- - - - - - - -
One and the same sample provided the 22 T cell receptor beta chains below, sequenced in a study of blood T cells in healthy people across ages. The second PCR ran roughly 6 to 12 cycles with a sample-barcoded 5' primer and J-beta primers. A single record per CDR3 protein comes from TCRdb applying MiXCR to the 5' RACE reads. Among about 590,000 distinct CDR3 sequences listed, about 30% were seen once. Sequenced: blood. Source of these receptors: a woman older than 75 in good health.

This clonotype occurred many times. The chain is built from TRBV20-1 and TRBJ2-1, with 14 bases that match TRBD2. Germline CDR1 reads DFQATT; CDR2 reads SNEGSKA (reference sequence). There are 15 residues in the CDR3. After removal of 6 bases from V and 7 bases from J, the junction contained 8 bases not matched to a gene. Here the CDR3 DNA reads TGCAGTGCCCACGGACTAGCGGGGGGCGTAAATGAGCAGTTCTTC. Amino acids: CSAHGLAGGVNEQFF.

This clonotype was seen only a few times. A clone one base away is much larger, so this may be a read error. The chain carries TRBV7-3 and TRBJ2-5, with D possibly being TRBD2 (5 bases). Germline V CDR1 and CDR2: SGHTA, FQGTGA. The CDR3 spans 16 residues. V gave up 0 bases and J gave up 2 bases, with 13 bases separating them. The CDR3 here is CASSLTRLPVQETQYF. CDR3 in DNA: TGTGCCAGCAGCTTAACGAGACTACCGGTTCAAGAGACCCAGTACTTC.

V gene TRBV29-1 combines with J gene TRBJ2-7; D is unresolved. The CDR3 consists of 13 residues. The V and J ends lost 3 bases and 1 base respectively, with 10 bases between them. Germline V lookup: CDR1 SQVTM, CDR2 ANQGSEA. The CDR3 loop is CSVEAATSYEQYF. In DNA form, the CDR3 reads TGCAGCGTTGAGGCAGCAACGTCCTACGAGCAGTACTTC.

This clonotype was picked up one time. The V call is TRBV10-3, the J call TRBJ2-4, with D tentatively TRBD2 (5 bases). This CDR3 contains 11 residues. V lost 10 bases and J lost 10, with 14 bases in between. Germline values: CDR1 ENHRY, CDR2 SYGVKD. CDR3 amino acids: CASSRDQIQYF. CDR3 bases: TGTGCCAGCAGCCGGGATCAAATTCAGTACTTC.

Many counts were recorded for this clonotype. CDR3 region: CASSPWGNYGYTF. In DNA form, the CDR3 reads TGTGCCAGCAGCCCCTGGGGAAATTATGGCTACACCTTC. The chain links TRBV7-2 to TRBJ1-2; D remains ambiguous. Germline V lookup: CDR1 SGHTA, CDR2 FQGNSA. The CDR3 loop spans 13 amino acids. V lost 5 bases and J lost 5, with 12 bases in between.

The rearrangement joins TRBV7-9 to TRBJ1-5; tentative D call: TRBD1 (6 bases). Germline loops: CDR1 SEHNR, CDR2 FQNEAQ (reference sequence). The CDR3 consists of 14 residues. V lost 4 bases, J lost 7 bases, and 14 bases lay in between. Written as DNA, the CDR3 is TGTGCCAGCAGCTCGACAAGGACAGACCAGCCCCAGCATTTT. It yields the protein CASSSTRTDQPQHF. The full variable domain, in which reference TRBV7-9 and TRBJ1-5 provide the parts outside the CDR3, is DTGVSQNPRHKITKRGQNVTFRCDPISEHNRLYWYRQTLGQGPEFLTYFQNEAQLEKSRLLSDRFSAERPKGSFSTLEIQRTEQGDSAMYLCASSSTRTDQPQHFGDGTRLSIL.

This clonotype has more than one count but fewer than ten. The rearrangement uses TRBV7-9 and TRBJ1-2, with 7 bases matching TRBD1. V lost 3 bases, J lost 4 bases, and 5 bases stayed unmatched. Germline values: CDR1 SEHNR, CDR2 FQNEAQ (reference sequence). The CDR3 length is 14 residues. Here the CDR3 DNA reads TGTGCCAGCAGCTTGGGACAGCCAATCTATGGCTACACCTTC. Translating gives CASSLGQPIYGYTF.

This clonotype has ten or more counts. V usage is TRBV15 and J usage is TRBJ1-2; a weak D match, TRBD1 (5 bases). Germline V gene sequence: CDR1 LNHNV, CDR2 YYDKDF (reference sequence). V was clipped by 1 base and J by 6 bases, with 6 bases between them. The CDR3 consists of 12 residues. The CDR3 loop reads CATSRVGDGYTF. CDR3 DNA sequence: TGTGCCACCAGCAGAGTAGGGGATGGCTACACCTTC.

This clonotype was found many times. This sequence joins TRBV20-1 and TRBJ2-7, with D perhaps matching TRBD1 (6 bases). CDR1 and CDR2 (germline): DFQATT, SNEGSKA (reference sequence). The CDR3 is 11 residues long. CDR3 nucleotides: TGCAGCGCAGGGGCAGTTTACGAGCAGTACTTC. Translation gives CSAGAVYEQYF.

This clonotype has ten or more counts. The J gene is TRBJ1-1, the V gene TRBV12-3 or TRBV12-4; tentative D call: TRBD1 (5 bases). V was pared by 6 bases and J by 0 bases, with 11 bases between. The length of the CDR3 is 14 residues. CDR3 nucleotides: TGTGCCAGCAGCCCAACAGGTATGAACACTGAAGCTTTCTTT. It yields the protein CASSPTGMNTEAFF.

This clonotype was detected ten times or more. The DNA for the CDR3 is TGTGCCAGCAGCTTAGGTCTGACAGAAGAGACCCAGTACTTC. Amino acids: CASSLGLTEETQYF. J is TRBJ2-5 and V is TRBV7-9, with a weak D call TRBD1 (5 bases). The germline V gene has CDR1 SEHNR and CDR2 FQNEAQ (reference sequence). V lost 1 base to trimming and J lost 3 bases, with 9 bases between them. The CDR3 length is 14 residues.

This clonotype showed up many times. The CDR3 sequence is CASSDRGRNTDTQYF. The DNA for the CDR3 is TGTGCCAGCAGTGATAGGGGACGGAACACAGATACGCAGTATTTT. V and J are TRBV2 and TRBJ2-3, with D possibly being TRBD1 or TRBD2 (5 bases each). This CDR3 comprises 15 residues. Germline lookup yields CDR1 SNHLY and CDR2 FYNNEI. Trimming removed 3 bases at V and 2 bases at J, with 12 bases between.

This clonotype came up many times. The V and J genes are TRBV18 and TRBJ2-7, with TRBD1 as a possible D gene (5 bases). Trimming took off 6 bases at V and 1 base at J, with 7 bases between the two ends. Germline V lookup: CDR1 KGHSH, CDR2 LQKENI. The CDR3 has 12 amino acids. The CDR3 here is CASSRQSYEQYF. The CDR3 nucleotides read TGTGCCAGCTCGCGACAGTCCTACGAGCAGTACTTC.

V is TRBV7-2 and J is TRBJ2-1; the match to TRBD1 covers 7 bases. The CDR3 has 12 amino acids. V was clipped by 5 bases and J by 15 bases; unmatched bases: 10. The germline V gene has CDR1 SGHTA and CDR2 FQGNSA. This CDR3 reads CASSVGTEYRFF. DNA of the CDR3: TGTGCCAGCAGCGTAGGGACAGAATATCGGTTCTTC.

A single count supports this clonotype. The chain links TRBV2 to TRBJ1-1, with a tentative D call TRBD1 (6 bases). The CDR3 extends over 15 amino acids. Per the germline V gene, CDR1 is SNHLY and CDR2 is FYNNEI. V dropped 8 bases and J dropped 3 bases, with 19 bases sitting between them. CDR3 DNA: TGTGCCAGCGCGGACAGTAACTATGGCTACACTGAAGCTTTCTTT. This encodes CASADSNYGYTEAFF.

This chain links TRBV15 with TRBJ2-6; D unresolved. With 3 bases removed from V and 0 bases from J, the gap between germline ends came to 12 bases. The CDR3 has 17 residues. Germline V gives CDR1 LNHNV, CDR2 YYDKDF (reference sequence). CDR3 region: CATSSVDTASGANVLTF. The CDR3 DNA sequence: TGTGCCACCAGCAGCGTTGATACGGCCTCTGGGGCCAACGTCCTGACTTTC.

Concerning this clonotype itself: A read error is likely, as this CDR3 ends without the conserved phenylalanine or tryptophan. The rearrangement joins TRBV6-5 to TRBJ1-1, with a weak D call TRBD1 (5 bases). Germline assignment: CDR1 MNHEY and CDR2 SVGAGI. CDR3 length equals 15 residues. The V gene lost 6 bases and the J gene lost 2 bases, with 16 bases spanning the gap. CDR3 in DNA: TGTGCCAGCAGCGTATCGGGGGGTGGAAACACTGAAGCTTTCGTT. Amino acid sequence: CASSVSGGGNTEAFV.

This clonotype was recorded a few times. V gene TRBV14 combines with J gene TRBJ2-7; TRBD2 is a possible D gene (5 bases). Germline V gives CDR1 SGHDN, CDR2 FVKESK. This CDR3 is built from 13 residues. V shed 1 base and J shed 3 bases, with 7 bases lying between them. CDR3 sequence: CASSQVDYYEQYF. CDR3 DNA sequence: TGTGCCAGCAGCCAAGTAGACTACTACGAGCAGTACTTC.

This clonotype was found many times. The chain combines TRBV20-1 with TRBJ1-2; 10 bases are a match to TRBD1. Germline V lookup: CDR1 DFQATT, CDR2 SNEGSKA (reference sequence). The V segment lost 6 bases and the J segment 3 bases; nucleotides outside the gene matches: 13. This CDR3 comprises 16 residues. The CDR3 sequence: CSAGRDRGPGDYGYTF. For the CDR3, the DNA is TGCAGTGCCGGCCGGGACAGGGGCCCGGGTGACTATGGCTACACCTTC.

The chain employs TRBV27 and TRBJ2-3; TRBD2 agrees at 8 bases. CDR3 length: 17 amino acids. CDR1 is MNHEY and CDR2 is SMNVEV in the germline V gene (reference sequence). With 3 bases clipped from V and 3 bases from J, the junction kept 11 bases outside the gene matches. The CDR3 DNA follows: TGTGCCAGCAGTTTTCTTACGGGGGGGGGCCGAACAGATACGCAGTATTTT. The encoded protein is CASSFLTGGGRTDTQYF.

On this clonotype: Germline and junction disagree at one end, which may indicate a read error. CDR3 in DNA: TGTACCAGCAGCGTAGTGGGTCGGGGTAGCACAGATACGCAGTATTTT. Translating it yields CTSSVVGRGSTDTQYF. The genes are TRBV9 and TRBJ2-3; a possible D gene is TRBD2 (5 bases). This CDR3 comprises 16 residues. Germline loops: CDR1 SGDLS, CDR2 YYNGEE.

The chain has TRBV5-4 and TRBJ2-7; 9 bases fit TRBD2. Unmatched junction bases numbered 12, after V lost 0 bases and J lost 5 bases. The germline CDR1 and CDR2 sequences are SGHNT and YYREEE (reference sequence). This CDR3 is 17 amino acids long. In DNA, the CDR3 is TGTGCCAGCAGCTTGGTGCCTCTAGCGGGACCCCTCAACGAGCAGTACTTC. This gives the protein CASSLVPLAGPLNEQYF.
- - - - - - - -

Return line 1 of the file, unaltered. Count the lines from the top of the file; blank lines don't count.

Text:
One and the same sample provided the 22 T cell receptor beta chains below, sequenced in a study of blood T cells in healthy people across ages. The second PCR ran roughly 6 to 12 cycles with a sample-barcoded 5' primer and J-beta primers. A single record per CDR3 protein comes from TCRdb applying MiXCR to the 5' RACE reads. Among about 590,000 distinct CDR3 sequences listed, about 30% were seen once. Sequenced: blood. Source of these receptors: a woman older than 75 in good health.